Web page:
Donkey Kong Country: Tropical Freeze may not have been the Retro Studios project that some fans desired or expected, but nevertheless it is a sequel to one of the finest platformers to grace the Wii. Ultimately, the odds are good at this stage that it'll be a hugely enjoyable experience when it arrives in November.

Naturally, Retro Studios and their management colleagues from Kyoto were doing the media rounds during E3 to promote the new title, and they spoke to our colleagues at, talking in some detail about the project and the series' legacy as a whole. On the legacy topic, the game's producer Kensuke Tanabe explained that, unlike the clear dividing lines in the Mario franchises, the DK series is being approached on a project-by-project basis.

Mario is like… Let’s give Mario as an example of something that’s very clear and defined. If you look at Mario here, you have a very clear distinction between 2D games and 3D games. The 2D side-scrollers are continuing in the New Super Mario series, and then you have games like Mario 64. You have Sunshine and Galaxy and Galaxy 2 and now 3D World. Those are the 3D world Marios, and then you have the 2D world Marios. There’s a very clear line between those two series.

Now, with Donkey Kong, it’s never been that clear throughout time. We went from 2D to 3D on the Nintendo 64 and the GameCube, and then back to 2D here. We had things like Jungle Beat, these experimental sorts of projects. Here, we said, "Let’s go back to 2D. Let’s try 2D," and set to reinventing the Donkey Kong Country franchise. In the end, it’s not like we’ve ever drawn a clear distinction between two types of games. We’re really looking at, "Hey, what do we have with our hardware? What does the marketplace want?" We’re adaptable. We can respond to those needs. We’ll come up with games that might incorporate elements from both sides.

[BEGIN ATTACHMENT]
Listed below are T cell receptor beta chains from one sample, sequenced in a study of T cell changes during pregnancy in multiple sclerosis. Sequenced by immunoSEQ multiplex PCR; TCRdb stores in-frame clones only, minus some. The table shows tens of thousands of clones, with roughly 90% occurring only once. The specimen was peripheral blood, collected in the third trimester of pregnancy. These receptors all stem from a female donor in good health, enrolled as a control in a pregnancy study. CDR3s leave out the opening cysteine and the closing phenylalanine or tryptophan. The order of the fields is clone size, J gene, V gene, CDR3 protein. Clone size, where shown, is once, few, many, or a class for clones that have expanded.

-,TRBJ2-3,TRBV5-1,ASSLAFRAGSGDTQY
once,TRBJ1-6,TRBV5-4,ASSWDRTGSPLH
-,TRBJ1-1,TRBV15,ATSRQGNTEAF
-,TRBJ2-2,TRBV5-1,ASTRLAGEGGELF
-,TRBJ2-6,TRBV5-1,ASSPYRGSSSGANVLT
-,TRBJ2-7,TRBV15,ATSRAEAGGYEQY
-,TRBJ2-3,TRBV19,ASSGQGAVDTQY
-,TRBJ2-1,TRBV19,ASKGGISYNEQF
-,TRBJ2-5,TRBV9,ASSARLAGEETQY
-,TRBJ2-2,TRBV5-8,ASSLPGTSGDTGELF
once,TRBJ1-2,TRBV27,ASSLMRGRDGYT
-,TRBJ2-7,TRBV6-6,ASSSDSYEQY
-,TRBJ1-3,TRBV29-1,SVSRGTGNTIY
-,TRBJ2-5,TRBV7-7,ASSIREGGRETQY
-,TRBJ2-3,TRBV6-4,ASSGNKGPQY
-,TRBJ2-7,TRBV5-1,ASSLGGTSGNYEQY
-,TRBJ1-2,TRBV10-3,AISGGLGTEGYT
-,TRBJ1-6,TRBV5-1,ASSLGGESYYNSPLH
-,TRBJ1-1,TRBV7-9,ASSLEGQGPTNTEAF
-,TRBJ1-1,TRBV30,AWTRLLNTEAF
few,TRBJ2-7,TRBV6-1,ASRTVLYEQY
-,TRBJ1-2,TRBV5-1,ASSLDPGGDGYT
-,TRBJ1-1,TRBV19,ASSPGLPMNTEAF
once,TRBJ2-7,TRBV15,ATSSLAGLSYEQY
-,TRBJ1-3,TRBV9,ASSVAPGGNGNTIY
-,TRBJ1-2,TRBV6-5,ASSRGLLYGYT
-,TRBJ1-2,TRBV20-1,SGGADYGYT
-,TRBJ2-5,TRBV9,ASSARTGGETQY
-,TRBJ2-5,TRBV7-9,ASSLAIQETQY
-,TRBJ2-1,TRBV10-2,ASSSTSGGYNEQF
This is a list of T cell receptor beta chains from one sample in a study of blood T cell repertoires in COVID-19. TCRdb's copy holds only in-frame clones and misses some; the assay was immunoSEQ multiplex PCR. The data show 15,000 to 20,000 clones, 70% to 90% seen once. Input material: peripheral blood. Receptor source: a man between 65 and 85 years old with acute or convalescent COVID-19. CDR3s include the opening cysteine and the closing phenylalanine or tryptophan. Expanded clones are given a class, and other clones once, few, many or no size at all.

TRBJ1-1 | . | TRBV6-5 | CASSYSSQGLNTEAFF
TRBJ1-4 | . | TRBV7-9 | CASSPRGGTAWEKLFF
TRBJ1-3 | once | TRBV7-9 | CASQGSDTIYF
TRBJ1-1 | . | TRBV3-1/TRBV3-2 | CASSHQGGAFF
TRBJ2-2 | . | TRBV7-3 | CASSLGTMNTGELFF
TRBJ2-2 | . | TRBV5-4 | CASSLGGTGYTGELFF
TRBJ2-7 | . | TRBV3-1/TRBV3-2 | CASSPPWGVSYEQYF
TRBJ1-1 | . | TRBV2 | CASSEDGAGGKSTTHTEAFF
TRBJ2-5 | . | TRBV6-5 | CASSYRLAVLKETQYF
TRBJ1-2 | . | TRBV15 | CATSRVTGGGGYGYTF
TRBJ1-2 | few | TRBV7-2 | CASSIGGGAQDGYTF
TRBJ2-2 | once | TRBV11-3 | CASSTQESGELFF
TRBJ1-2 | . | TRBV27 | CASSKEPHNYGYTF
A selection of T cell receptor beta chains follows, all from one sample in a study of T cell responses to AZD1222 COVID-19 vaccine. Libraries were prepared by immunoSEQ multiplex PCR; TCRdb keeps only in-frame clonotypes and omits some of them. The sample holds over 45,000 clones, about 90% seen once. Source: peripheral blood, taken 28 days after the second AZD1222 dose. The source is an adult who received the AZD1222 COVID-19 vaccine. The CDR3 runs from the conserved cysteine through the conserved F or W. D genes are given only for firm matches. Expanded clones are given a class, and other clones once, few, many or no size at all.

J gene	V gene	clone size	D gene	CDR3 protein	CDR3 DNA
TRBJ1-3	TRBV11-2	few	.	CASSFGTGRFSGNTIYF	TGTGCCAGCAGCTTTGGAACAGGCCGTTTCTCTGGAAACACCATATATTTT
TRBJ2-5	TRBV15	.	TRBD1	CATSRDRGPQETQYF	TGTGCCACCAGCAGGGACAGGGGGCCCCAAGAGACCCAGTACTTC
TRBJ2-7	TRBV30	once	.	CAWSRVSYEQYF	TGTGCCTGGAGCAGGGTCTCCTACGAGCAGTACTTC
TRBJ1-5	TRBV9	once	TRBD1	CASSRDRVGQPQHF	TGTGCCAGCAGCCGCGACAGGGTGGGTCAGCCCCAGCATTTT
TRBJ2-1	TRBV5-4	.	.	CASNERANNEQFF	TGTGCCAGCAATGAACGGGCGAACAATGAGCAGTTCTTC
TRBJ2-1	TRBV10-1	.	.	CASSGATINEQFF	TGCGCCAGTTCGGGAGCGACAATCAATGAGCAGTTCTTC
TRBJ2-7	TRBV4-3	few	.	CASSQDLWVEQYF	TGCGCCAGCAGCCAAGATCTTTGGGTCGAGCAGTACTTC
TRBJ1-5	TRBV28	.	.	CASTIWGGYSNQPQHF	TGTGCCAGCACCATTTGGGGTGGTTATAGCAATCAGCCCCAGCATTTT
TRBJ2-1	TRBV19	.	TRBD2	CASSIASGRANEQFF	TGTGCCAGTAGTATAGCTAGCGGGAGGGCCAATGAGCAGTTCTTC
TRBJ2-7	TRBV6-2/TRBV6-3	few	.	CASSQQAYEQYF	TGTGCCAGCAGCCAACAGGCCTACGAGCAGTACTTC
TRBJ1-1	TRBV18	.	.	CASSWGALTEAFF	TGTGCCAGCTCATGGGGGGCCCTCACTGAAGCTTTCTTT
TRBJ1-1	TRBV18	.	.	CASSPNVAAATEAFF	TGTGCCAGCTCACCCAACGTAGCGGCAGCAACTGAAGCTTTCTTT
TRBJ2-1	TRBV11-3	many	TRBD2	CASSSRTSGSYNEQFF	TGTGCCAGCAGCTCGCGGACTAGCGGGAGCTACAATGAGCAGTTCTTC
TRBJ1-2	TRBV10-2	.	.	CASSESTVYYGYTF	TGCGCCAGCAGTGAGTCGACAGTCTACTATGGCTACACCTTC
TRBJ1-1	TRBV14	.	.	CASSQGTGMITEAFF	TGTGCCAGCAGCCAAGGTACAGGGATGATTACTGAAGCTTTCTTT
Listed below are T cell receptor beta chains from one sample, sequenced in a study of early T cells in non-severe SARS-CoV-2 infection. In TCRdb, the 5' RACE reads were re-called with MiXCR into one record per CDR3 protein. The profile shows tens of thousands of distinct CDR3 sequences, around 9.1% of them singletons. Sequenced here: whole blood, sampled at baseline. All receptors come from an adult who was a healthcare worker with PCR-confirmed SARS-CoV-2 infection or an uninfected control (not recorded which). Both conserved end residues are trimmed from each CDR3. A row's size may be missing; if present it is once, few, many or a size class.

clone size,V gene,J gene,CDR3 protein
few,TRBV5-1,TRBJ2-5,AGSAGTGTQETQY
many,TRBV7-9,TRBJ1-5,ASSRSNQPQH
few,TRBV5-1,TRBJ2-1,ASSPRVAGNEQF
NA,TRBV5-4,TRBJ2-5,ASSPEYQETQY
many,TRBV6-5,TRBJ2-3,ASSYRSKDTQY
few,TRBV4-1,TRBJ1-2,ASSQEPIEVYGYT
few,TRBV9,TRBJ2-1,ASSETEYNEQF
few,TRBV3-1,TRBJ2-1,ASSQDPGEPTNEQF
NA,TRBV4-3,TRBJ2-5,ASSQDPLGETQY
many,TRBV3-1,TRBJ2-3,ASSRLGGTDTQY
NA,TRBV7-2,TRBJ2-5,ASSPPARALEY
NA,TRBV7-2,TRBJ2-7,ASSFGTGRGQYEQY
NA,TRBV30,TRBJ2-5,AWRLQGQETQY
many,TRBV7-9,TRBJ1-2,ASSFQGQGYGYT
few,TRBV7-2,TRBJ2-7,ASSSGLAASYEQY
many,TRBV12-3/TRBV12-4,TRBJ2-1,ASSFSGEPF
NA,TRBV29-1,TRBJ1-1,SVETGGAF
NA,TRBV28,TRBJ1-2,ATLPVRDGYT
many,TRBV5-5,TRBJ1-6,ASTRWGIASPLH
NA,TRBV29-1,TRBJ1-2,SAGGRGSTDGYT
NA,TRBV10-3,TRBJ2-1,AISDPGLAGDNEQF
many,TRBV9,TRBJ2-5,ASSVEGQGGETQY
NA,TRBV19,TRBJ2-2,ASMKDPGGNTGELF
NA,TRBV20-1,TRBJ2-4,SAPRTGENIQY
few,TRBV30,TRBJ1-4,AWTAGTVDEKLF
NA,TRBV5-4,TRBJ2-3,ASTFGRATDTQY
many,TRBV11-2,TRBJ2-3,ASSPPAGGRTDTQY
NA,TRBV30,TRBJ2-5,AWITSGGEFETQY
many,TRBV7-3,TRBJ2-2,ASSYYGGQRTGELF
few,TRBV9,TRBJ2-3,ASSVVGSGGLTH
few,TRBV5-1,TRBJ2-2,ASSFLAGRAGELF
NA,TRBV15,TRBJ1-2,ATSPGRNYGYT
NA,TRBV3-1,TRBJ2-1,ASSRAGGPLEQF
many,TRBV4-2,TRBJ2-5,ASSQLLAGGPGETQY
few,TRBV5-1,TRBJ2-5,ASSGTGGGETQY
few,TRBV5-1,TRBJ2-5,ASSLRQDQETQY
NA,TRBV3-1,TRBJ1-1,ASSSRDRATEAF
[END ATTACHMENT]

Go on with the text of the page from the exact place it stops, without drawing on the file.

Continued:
As well as explaining how the additional graphical power of the Wii U made for greater detail in the visuals — Retro's Michael Kelbaugh describes the system as "quite a powerhouse" — Tanabe explained how the legacy of the Wii original, and the tweaks in Donkey Kong Country Returns 3D, have combined to help the team aim for an experience suitable for newcomers and veterans alike.

As I think you know, this series is known as a difficult series. For the fans of the series, I don’t want to betray that expectation of a real challenge. But of course, I want to make the game as accessible as I can to casual players, people who haven’t had an opportunity to try the series yet.

So one of the things that we’ve done is, we’ve taken a feature from the 3DS version of Donkey Kong Country Returns, which is the green balloon. We brought it back in this version. It basically allows the player, as you know, to fall to what is normally a loss of life. The green balloon lifts them up and they can place themselves where they want and let go. It gives the power to use or not use it to the player, though. Basically, we’re just providing a system for players who want to use it if they want to. They can go purchase this item in-game and use it, but of course they don’t have to. It’s just giving those people a chance to get into the game a little easier and make it more accessible. You have the standard Donkey Kong challenge for our veteran players who are really into it, and we’ve got some aids that are available for people who maybe aren’t as used to the series that will allow them to have some of the same experiences as other players.

So, are you looking forward to the arrival of Tropical Freeze in November? Are you confident that the experience will suit the full spectrum of experienced and less skilled gamers? Let us know in the comments below, while you can check out the full interview at